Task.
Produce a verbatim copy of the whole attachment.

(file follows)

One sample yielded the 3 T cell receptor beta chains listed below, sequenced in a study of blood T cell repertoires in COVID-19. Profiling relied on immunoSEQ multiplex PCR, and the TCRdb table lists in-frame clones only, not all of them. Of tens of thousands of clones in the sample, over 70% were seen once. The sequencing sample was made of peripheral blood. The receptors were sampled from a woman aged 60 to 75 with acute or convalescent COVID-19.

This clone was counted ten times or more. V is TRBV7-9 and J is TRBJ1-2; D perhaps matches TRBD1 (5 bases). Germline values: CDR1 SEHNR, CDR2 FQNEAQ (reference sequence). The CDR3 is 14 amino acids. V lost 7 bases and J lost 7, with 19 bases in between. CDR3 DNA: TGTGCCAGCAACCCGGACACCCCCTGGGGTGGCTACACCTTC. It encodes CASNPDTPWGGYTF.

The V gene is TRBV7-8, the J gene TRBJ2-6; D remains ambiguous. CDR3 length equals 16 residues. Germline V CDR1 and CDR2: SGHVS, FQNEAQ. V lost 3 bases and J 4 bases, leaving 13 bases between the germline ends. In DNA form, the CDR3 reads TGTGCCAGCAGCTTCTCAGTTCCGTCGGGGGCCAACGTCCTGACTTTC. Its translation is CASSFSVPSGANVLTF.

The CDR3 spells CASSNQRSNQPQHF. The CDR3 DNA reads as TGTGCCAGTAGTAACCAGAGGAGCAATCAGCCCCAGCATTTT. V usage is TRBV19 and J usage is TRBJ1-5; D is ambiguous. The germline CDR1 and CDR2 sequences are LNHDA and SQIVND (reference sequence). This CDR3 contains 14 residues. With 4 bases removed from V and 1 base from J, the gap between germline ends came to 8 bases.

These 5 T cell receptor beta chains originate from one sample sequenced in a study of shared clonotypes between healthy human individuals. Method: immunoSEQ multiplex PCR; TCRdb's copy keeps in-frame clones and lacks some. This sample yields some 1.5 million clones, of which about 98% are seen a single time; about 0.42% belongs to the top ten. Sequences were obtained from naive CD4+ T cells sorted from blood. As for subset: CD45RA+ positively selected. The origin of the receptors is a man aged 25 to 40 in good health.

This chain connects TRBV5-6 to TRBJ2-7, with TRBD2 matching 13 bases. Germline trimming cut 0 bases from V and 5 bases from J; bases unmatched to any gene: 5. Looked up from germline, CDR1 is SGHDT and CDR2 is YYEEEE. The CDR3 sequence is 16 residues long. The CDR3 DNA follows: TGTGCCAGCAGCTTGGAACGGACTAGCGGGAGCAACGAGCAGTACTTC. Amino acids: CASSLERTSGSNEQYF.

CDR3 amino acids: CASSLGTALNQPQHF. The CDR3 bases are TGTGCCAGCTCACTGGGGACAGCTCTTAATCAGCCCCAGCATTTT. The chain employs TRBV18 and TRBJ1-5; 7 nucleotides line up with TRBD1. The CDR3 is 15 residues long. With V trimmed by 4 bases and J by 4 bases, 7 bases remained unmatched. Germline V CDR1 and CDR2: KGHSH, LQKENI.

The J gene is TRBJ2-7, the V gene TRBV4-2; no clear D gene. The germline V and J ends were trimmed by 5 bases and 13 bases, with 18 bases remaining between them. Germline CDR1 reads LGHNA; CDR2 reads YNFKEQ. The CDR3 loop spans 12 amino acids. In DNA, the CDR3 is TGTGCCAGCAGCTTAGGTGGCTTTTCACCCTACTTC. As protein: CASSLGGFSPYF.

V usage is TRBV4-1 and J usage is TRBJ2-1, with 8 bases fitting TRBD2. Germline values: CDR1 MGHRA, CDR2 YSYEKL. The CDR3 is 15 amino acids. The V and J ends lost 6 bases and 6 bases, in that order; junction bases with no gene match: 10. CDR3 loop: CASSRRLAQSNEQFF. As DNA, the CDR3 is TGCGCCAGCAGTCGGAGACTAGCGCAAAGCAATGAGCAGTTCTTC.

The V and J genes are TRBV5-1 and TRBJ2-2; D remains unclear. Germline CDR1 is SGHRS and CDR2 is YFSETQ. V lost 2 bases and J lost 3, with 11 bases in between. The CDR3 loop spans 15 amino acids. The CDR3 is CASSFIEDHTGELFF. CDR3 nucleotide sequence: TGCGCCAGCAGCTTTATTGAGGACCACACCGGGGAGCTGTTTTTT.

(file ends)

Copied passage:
One sample yielded the 3 T cell receptor beta chains listed below, sequenced in a study of blood T cell repertoires in COVID-19. Profiling relied on immunoSEQ multiplex PCR, and the TCRdb table lists in-frame clones only, not all of them. Of tens of thousands of clones in the sample, over 70% were seen once. The sequencing sample was made of peripheral blood. The receptors were sampled from a woman aged 60 to 75 with acute or convalescent COVID-19.

This clone was counted ten times or more. V is TRBV7-9 and J is TRBJ1-2; D perhaps matches TRBD1 (5 bases). Germline values: CDR1 SEHNR, CDR2 FQNEAQ (reference sequence). The CDR3 is 14 amino acids. V lost 7 bases and J lost 7, with 19 bases in between. CDR3 DNA: TGTGCCAGCAACCCGGACACCCCCTGGGGTGGCTACACCTTC. It encodes CASNPDTPWGGYTF.

The V gene is TRBV7-8, the J gene TRBJ2-6; D remains ambiguous. CDR3 length equals 16 residues. Germline V CDR1 and CDR2: SGHVS, FQNEAQ. V lost 3 bases and J 4 bases, leaving 13 bases between the germline ends. In DNA form, the CDR3 reads TGTGCCAGCAGCTTCTCAGTTCCGTCGGGGGCCAACGTCCTGACTTTC. Its translation is CASSFSVPSGANVLTF.

The CDR3 spells CASSNQRSNQPQHF. The CDR3 DNA reads as TGTGCCAGTAGTAACCAGAGGAGCAATCAGCCCCAGCATTTT. V usage is TRBV19 and J usage is TRBJ1-5; D is ambiguous. The germline CDR1 and CDR2 sequences are LNHDA and SQIVND (reference sequence). This CDR3 contains 14 residues. With 4 bases removed from V and 1 base from J, the gap between germline ends came to 8 bases.

These 5 T cell receptor beta chains originate from one sample sequenced in a study of shared clonotypes between healthy human individuals. Method: immunoSEQ multiplex PCR; TCRdb's copy keeps in-frame clones and lacks some. This sample yields some 1.5 million clones, of which about 98% are seen a single time; about 0.42% belongs to the top ten. Sequences were obtained from naive CD4+ T cells sorted from blood. As for subset: CD45RA+ positively selected. The origin of the receptors is a man aged 25 to 40 in good health.

This chain connects TRBV5-6 to TRBJ2-7, with TRBD2 matching 13 bases. Germline trimming cut 0 bases from V and 5 bases from J; bases unmatched to any gene: 5. Looked up from germline, CDR1 is SGHDT and CDR2 is YYEEEE. The CDR3 sequence is 16 residues long. The CDR3 DNA follows: TGTGCCAGCAGCTTGGAACGGACTAGCGGGAGCAACGAGCAGTACTTC. Amino acids: CASSLERTSGSNEQYF.

CDR3 amino acids: CASSLGTALNQPQHF. The CDR3 bases are TGTGCCAGCTCACTGGGGACAGCTCTTAATCAGCCCCAGCATTTT. The chain employs TRBV18 and TRBJ1-5; 7 nucleotides line up with TRBD1. The CDR3 is 15 residues long. With V trimmed by 4 bases and J by 4 bases, 7 bases remained unmatched. Germline V CDR1 and CDR2: KGHSH, LQKENI.

The J gene is TRBJ2-7, the V gene TRBV4-2; no clear D gene. The germline V and J ends were trimmed by 5 bases and 13 bases, with 18 bases remaining between them. Germline CDR1 reads LGHNA; CDR2 reads YNFKEQ. The CDR3 loop spans 12 amino acids. In DNA, the CDR3 is TGTGCCAGCAGCTTAGGTGGCTTTTCACCCTACTTC. As protein: CASSLGGFSPYF.

V usage is TRBV4-1 and J usage is TRBJ2-1, with 8 bases fitting TRBD2. Germline values: CDR1 MGHRA, CDR2 YSYEKL. The CDR3 is 15 amino acids. The V and J ends lost 6 bases and 6 bases, in that order; junction bases with no gene match: 10. CDR3 loop: CASSRRLAQSNEQFF. As DNA, the CDR3 is TGCGCCAGCAGTCGGAGACTAGCGCAAAGCAATGAGCAGTTCTTC.

The V and J genes are TRBV5-1 and TRBJ2-2; D remains unclear. Germline CDR1 is SGHRS and CDR2 is YFSETQ. V lost 2 bases and J lost 3, with 11 bases in between. The CDR3 loop spans 15 amino acids. The CDR3 is CASSFIEDHTGELFF. CDR3 nucleotide sequence: TGCGCCAGCAGCTTTATTGAGGACCACACCGGGGAGCTGTTTTTT.